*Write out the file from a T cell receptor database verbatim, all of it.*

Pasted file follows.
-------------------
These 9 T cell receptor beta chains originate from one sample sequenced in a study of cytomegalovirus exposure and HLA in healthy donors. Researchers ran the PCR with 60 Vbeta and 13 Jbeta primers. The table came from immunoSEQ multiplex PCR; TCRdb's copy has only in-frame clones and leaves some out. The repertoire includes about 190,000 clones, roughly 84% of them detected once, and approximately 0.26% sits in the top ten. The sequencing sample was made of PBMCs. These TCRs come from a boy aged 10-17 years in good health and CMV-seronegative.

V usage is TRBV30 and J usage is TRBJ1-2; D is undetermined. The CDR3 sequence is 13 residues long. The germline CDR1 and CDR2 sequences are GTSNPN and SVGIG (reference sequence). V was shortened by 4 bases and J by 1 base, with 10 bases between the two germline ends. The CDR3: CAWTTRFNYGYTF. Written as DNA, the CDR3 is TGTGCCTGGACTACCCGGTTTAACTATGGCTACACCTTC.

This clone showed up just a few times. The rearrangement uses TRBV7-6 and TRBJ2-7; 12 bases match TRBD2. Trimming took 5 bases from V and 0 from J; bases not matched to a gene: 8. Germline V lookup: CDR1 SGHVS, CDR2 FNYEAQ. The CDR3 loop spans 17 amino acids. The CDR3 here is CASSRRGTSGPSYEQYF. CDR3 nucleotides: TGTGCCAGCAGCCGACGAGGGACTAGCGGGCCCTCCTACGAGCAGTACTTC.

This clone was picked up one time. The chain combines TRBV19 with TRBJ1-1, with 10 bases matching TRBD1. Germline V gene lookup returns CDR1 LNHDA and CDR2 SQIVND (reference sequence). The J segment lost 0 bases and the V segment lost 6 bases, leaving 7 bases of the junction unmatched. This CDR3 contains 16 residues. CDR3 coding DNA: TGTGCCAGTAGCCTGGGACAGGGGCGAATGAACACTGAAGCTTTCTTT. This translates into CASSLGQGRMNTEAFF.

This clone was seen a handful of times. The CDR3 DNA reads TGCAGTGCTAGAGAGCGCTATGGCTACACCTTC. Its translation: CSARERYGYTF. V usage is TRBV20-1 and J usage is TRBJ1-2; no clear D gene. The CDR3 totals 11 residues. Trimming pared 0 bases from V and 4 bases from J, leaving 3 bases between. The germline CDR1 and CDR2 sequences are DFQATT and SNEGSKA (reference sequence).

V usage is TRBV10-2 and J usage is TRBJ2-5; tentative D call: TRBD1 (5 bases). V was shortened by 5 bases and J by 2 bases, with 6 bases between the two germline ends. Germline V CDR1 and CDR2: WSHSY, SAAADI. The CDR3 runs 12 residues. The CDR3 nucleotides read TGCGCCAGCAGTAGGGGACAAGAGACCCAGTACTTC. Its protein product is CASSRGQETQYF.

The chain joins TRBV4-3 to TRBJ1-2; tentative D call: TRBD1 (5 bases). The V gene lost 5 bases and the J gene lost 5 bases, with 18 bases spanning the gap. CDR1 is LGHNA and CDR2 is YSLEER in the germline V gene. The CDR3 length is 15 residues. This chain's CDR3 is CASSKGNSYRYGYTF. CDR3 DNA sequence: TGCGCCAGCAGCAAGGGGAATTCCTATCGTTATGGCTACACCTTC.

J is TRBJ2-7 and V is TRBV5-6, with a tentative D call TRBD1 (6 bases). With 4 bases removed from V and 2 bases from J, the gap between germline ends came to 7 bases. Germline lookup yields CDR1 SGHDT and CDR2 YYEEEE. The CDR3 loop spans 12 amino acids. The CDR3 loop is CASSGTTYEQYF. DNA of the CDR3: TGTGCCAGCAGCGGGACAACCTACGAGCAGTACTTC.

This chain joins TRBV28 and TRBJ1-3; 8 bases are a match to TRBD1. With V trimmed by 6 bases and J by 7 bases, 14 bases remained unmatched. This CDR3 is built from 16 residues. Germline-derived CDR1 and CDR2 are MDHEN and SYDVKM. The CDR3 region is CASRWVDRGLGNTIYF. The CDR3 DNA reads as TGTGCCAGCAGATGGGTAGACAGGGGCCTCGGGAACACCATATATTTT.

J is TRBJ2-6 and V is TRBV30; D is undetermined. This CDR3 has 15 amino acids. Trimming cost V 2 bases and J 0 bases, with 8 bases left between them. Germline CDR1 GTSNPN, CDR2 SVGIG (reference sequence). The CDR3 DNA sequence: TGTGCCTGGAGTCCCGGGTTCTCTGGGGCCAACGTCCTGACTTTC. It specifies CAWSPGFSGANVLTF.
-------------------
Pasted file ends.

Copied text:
These 9 T cell receptor beta chains originate from one sample sequenced in a study of cytomegalovirus exposure and HLA in healthy donors. Researchers ran the PCR with 60 Vbeta and 13 Jbeta primers. The table came from immunoSEQ multiplex PCR; TCRdb's copy has only in-frame clones and leaves some out. The repertoire includes about 190,000 clones, roughly 84% of them detected once, and approximately 0.26% sits in the top ten. The sequencing sample was made of PBMCs. These TCRs come from a boy aged 10-17 years in good health and CMV-seronegative.

V usage is TRBV30 and J usage is TRBJ1-2; D is undetermined. The CDR3 sequence is 13 residues long. The germline CDR1 and CDR2 sequences are GTSNPN and SVGIG (reference sequence). V was shortened by 4 bases and J by 1 base, with 10 bases between the two germline ends. The CDR3: CAWTTRFNYGYTF. Written as DNA, the CDR3 is TGTGCCTGGACTACCCGGTTTAACTATGGCTACACCTTC.

This clone showed up just a few times. The rearrangement uses TRBV7-6 and TRBJ2-7; 12 bases match TRBD2. Trimming took 5 bases from V and 0 from J; bases not matched to a gene: 8. Germline V lookup: CDR1 SGHVS, CDR2 FNYEAQ. The CDR3 loop spans 17 amino acids. The CDR3 here is CASSRRGTSGPSYEQYF. CDR3 nucleotides: TGTGCCAGCAGCCGACGAGGGACTAGCGGGCCCTCCTACGAGCAGTACTTC.

This clone was picked up one time. The chain combines TRBV19 with TRBJ1-1, with 10 bases matching TRBD1. Germline V gene lookup returns CDR1 LNHDA and CDR2 SQIVND (reference sequence). The J segment lost 0 bases and the V segment lost 6 bases, leaving 7 bases of the junction unmatched. This CDR3 contains 16 residues. CDR3 coding DNA: TGTGCCAGTAGCCTGGGACAGGGGCGAATGAACACTGAAGCTTTCTTT. This translates into CASSLGQGRMNTEAFF.

This clone was seen a handful of times. The CDR3 DNA reads TGCAGTGCTAGAGAGCGCTATGGCTACACCTTC. Its translation: CSARERYGYTF. V usage is TRBV20-1 and J usage is TRBJ1-2; no clear D gene. The CDR3 totals 11 residues. Trimming pared 0 bases from V and 4 bases from J, leaving 3 bases between. The germline CDR1 and CDR2 sequences are DFQATT and SNEGSKA (reference sequence).

V usage is TRBV10-2 and J usage is TRBJ2-5; tentative D call: TRBD1 (5 bases). V was shortened by 5 bases and J by 2 bases, with 6 bases between the two germline ends. Germline V CDR1 and CDR2: WSHSY, SAAADI. The CDR3 runs 12 residues. The CDR3 nucleotides read TGCGCCAGCAGTAGGGGACAAGAGACCCAGTACTTC. Its protein product is CASSRGQETQYF.

The chain joins TRBV4-3 to TRBJ1-2; tentative D call: TRBD1 (5 bases). The V gene lost 5 bases and the J gene lost 5 bases, with 18 bases spanning the gap. CDR1 is LGHNA and CDR2 is YSLEER in the germline V gene. The CDR3 length is 15 residues. This chain's CDR3 is CASSKGNSYRYGYTF. CDR3 DNA sequence: TGCGCCAGCAGCAAGGGGAATTCCTATCGTTATGGCTACACCTTC.

J is TRBJ2-7 and V is TRBV5-6, with a tentative D call TRBD1 (6 bases). With 4 bases removed from V and 2 bases from J, the gap between germline ends came to 7 bases. Germline lookup yields CDR1 SGHDT and CDR2 YYEEEE. The CDR3 loop spans 12 amino acids. The CDR3 loop is CASSGTTYEQYF. DNA of the CDR3: TGTGCCAGCAGCGGGACAACCTACGAGCAGTACTTC.

This chain joins TRBV28 and TRBJ1-3; 8 bases are a match to TRBD1. With V trimmed by 6 bases and J by 7 bases, 14 bases remained unmatched. This CDR3 is built from 16 residues. Germline-derived CDR1 and CDR2 are MDHEN and SYDVKM. The CDR3 region is CASRWVDRGLGNTIYF. The CDR3 DNA reads as TGTGCCAGCAGATGGGTAGACAGGGGCCTCGGGAACACCATATATTTT.

J is TRBJ2-6 and V is TRBV30; D is undetermined. This CDR3 has 15 amino acids. Trimming cost V 2 bases and J 0 bases, with 8 bases left between them. Germline CDR1 GTSNPN, CDR2 SVGIG (reference sequence). The CDR3 DNA sequence: TGTGCCTGGAGTCCCGGGTTCTCTGGGGCCAACGTCCTGACTTTC. It specifies CAWSPGFSGANVLTF.